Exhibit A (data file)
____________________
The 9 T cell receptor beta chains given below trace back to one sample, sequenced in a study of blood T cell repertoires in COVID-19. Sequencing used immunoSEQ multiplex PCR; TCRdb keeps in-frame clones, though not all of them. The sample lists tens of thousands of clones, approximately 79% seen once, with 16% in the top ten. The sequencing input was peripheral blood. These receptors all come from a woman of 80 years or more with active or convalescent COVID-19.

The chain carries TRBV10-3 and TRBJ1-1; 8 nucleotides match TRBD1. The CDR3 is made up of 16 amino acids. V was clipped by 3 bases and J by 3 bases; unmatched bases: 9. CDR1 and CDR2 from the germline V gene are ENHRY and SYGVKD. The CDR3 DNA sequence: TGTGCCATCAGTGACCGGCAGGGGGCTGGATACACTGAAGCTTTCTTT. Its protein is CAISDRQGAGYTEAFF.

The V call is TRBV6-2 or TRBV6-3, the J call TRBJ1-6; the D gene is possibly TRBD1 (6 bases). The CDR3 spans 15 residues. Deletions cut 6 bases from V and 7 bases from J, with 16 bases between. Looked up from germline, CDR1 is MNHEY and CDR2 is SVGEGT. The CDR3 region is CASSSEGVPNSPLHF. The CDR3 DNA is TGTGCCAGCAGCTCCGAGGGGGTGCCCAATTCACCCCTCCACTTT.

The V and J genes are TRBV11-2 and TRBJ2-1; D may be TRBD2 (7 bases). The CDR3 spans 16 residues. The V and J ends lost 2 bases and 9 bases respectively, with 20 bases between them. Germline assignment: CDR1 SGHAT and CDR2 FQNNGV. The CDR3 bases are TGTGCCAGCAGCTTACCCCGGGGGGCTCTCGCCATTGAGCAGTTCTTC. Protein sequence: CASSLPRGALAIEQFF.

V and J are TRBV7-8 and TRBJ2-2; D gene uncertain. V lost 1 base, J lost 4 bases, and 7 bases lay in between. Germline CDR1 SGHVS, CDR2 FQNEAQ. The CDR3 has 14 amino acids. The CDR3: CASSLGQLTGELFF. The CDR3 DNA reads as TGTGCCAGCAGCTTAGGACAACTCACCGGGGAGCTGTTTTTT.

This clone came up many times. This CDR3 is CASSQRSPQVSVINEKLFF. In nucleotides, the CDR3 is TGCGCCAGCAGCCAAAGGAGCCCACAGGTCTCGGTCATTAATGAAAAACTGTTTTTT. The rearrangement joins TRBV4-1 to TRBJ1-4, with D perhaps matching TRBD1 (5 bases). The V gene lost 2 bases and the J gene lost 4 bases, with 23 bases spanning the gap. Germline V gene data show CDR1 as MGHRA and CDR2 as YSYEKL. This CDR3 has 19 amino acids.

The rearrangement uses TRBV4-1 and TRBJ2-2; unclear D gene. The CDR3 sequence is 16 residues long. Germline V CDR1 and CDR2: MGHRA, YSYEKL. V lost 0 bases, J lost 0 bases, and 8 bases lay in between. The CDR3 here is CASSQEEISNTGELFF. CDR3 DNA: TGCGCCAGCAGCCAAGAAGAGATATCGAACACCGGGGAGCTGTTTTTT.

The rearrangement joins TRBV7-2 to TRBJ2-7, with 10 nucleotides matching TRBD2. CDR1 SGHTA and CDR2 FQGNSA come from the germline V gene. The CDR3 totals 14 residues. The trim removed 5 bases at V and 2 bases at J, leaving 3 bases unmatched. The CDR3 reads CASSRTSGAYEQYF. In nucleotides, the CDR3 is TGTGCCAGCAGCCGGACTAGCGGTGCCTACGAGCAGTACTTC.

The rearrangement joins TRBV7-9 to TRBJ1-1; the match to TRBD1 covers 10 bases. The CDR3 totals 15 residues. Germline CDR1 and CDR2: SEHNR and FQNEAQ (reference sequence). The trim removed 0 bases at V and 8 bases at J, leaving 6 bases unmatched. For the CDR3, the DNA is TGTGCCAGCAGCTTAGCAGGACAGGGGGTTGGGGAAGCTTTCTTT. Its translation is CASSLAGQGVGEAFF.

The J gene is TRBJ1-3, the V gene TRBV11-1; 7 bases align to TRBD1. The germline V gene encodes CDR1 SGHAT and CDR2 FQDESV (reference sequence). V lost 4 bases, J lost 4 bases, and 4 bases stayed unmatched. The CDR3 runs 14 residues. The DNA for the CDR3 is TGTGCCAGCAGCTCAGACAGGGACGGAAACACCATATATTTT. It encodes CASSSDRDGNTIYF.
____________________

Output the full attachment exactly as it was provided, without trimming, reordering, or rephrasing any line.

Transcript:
The 9 T cell receptor beta chains given below trace back to one sample, sequenced in a study of blood T cell repertoires in COVID-19. Sequencing used immunoSEQ multiplex PCR; TCRdb keeps in-frame clones, though not all of them. The sample lists tens of thousands of clones, approximately 79% seen once, with 16% in the top ten. The sequencing input was peripheral blood. These receptors all come from a woman of 80 years or more with active or convalescent COVID-19.

The chain carries TRBV10-3 and TRBJ1-1; 8 nucleotides match TRBD1. The CDR3 is made up of 16 amino acids. V was clipped by 3 bases and J by 3 bases; unmatched bases: 9. CDR1 and CDR2 from the germline V gene are ENHRY and SYGVKD. The CDR3 DNA sequence: TGTGCCATCAGTGACCGGCAGGGGGCTGGATACACTGAAGCTTTCTTT. Its protein is CAISDRQGAGYTEAFF.

The V call is TRBV6-2 or TRBV6-3, the J call TRBJ1-6; the D gene is possibly TRBD1 (6 bases). The CDR3 spans 15 residues. Deletions cut 6 bases from V and 7 bases from J, with 16 bases between. Looked up from germline, CDR1 is MNHEY and CDR2 is SVGEGT. The CDR3 region is CASSSEGVPNSPLHF. The CDR3 DNA is TGTGCCAGCAGCTCCGAGGGGGTGCCCAATTCACCCCTCCACTTT.

The V and J genes are TRBV11-2 and TRBJ2-1; D may be TRBD2 (7 bases). The CDR3 spans 16 residues. The V and J ends lost 2 bases and 9 bases respectively, with 20 bases between them. Germline assignment: CDR1 SGHAT and CDR2 FQNNGV. The CDR3 bases are TGTGCCAGCAGCTTACCCCGGGGGGCTCTCGCCATTGAGCAGTTCTTC. Protein sequence: CASSLPRGALAIEQFF.

V and J are TRBV7-8 and TRBJ2-2; D gene uncertain. V lost 1 base, J lost 4 bases, and 7 bases lay in between. Germline CDR1 SGHVS, CDR2 FQNEAQ. The CDR3 has 14 amino acids. The CDR3: CASSLGQLTGELFF. The CDR3 DNA reads as TGTGCCAGCAGCTTAGGACAACTCACCGGGGAGCTGTTTTTT.

This clone came up many times. This CDR3 is CASSQRSPQVSVINEKLFF. In nucleotides, the CDR3 is TGCGCCAGCAGCCAAAGGAGCCCACAGGTCTCGGTCATTAATGAAAAACTGTTTTTT. The rearrangement joins TRBV4-1 to TRBJ1-4, with D perhaps matching TRBD1 (5 bases). The V gene lost 2 bases and the J gene lost 4 bases, with 23 bases spanning the gap. Germline V gene data show CDR1 as MGHRA and CDR2 as YSYEKL. This CDR3 has 19 amino acids.

The rearrangement uses TRBV4-1 and TRBJ2-2; unclear D gene. The CDR3 sequence is 16 residues long. Germline V CDR1 and CDR2: MGHRA, YSYEKL. V lost 0 bases, J lost 0 bases, and 8 bases lay in between. The CDR3 here is CASSQEEISNTGELFF. CDR3 DNA: TGCGCCAGCAGCCAAGAAGAGATATCGAACACCGGGGAGCTGTTTTTT.

The rearrangement joins TRBV7-2 to TRBJ2-7, with 10 nucleotides matching TRBD2. CDR1 SGHTA and CDR2 FQGNSA come from the germline V gene. The CDR3 totals 14 residues. The trim removed 5 bases at V and 2 bases at J, leaving 3 bases unmatched. The CDR3 reads CASSRTSGAYEQYF. In nucleotides, the CDR3 is TGTGCCAGCAGCCGGACTAGCGGTGCCTACGAGCAGTACTTC.

The rearrangement joins TRBV7-9 to TRBJ1-1; the match to TRBD1 covers 10 bases. The CDR3 totals 15 residues. Germline CDR1 and CDR2: SEHNR and FQNEAQ (reference sequence). The trim removed 0 bases at V and 8 bases at J, leaving 6 bases unmatched. For the CDR3, the DNA is TGTGCCAGCAGCTTAGCAGGACAGGGGGTTGGGGAAGCTTTCTTT. Its translation is CASSLAGQGVGEAFF.

The J gene is TRBJ1-3, the V gene TRBV11-1; 7 bases align to TRBD1. The germline V gene encodes CDR1 SGHAT and CDR2 FQDESV (reference sequence). V lost 4 bases, J lost 4 bases, and 4 bases stayed unmatched. The CDR3 runs 14 residues. The DNA for the CDR3 is TGTGCCAGCAGCTCAGACAGGGACGGAAACACCATATATTTT. It encodes CASSSDRDGNTIYF.